Now if this portion was excised due to being exceptionally leaden satire I can't imagine why any of the preceeding text was published at all. And it can't have been edited for reasons of concision, as the whole comment is less than half the size of the one it was replying to. Did somebody imagine I was implying picman2 or some other individual enjoys, or at lease endorses, quaintly anachronistic violence against children? As in past occurences of rejected "wit", it appears my faculties of reason are insufficiently baroque to detect the logic at work.

Streaming IS Downloading

Published by Matthew Davidson on Sat, 30/06/2012 - 4:15pm in

The way that this issue is framed, even by people who should know better, is profoundly misleading. These are not "anti-downloading measures". Viewing data from a remote machine without first downloading it would be a very neat trick.

It is therefore nonsensical to ask "Is it okay to download this video without the creator's permission?" in this context. The creator has given you this permission. The question we should ask is "Is it okay for the creator (or some intermediary) to take control of my computer in order to delete some data after I've acquired it perfectly legally?"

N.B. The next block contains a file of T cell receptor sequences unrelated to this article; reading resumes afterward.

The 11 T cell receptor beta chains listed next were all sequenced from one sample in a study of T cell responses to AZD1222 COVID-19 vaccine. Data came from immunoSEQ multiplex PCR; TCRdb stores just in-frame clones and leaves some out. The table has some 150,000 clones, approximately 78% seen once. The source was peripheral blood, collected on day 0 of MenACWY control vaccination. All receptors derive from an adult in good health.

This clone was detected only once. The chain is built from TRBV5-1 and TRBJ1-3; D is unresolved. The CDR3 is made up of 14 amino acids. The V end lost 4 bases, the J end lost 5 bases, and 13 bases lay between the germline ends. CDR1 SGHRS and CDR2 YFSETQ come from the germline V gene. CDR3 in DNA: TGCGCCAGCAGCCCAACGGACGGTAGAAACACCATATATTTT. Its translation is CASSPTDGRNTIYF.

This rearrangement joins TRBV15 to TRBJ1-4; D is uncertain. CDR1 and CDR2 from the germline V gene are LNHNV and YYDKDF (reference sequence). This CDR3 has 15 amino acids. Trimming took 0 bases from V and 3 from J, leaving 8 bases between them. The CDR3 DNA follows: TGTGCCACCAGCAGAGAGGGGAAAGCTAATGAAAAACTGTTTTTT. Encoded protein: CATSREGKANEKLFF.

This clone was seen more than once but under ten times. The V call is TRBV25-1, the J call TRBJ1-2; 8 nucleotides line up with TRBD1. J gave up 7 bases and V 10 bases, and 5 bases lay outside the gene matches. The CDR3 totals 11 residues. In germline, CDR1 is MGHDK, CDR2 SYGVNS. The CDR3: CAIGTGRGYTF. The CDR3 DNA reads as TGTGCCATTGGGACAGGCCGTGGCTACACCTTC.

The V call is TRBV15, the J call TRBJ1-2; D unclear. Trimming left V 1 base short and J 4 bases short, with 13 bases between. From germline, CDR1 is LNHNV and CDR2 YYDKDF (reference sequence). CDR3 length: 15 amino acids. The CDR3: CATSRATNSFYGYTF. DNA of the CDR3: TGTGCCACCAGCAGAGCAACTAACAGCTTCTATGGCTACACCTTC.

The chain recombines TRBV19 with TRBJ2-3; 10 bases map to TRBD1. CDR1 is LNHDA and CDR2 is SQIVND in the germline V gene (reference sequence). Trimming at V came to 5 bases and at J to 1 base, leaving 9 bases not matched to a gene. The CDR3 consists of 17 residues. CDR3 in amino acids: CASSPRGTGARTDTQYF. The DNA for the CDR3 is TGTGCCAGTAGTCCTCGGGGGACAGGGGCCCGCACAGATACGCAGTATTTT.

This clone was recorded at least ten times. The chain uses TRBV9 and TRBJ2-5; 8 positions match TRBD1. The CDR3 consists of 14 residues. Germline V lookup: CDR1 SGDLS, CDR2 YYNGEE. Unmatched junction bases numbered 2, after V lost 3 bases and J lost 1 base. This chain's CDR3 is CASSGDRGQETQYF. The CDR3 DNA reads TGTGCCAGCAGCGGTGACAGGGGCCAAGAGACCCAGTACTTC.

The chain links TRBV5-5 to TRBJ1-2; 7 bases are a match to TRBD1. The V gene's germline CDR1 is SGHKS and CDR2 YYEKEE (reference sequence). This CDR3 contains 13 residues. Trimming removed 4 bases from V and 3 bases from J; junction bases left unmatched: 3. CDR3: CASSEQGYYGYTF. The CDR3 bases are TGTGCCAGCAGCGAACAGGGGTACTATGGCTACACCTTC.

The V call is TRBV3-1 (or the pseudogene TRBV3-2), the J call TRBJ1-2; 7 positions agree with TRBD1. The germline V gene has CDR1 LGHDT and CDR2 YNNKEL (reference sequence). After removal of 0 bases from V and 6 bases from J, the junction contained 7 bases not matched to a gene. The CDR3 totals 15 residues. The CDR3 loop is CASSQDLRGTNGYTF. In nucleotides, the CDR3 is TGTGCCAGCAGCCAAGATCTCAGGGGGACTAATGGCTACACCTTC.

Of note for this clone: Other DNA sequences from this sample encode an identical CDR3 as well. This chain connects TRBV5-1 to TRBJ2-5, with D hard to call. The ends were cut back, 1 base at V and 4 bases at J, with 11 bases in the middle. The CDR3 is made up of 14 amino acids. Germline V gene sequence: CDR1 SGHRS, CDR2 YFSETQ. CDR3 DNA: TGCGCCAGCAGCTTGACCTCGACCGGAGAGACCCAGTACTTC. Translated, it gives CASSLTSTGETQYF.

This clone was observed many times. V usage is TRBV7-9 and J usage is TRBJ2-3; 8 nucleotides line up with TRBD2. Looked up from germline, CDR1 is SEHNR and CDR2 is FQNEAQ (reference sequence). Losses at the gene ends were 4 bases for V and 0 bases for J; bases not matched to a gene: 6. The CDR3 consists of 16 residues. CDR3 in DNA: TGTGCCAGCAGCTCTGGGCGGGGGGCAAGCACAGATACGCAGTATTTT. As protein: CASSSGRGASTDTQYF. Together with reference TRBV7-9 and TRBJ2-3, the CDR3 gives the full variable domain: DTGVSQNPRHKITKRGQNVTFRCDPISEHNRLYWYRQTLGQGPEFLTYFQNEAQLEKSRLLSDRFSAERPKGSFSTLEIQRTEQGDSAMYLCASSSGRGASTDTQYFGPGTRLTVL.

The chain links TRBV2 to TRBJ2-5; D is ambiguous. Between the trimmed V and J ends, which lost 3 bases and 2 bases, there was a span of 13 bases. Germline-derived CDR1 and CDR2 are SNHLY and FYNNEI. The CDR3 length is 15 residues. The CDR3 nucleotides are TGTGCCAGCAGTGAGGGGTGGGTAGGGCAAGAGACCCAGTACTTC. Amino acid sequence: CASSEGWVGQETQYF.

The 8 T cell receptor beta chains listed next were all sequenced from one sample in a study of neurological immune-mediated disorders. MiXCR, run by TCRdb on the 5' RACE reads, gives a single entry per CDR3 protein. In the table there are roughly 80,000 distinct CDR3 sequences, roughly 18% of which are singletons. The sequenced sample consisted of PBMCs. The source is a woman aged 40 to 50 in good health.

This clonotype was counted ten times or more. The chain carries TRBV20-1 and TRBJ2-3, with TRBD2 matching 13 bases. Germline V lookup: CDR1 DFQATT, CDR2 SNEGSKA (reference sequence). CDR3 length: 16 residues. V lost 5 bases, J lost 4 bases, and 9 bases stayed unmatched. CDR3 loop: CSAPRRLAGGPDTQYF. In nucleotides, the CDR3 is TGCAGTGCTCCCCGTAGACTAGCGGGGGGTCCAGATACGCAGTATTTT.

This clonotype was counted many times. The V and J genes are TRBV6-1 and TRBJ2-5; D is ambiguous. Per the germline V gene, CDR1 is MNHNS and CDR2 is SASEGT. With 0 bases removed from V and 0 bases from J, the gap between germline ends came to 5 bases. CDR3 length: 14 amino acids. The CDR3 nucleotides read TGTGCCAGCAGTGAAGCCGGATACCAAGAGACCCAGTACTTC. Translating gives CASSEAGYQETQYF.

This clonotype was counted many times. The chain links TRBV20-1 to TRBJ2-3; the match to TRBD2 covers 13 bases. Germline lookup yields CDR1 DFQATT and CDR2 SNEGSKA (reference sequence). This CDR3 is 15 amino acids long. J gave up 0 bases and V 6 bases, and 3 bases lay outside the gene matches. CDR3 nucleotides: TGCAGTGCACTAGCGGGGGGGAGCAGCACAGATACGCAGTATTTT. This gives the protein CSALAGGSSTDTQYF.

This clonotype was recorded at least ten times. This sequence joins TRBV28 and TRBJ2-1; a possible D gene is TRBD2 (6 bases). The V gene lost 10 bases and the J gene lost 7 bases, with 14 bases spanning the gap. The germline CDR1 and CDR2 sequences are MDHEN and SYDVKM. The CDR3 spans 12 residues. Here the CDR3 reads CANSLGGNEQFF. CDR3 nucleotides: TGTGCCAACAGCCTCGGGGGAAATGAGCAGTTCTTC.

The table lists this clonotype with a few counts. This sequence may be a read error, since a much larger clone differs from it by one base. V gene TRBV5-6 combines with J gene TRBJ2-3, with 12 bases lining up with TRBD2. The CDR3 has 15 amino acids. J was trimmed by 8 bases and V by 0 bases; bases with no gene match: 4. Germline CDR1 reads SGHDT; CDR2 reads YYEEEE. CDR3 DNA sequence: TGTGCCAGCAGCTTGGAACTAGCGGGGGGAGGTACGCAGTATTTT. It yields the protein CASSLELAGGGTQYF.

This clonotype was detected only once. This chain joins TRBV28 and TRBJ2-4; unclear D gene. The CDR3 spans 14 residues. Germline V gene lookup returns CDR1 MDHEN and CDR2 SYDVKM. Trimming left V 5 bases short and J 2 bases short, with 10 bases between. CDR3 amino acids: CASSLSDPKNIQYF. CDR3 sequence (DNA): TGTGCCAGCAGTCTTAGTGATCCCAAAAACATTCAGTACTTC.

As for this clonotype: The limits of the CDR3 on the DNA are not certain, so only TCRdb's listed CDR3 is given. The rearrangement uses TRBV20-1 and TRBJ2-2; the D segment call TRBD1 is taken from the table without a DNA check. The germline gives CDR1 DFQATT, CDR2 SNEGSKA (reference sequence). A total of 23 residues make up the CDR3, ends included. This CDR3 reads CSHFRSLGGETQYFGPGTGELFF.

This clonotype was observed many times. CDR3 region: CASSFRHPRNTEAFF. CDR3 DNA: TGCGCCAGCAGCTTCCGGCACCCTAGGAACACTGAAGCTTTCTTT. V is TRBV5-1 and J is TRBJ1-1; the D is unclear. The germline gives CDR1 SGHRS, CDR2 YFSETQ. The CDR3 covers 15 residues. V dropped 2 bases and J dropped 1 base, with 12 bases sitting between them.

AFR Metaphor WTF

Published by Matthew Davidson on Wed, 20/06/2012 - 2:33pm

I only read the Australian Financial Review once a week (on a good week) these days, but I've held it in very high regard for a long time. For anybody interested in following events that have actual consequences, as opposed to celebrity gossip or party political sideshows, it's Australia's only quality daily newspaper. But lately I've been getting the distinct impression that standards are slipping.

I don't give a monkey's about how deranged the contents of the AFR opinion pages may be; opinion, whether genuine or paid for, is what the opinion pages are for. But unless I've a misleadingly rosy view of the past, I'm  sure that the AFR news pages have traditionally been pretty exclusively fact-driven, with any propaganda safely contained between quotation marks. In the last few months though I've been quite alarmed by, for instance, Washington correspondant Ben Potter writing what appear to be audition pieces for the Heritage Foundation that land not only outside the opinion pages, but often squarely on the front page.

And last Friday, there was this jaw-dropping gem from Europe correspondant Matthew Drummond about the coming weekend's election in Greece, headlined "Europe looks to its Lehman moment":

A ["radical left party"] Syriza win could be Europe’s equivalent of the 2008 collapse of Lehman Brothers, which triggered the global financial crisis.

I'm sorry; exactly how is this an apt metaphor? I get that there's an implied threat that financial markets (i.e. the institutions which enthusastically engaged in the dodgy practices that actually led to the the collapse of Lehman and the ensuing crisis/depression) would feel compelled to punish the Greeks for getting out of line and the rest of Europe for letting it happen (no need, as it turns out), but how is an election result, no matter how undesirable, remotely like the inevitable implosion of a corrupt and and incompetent firm of moneylenders?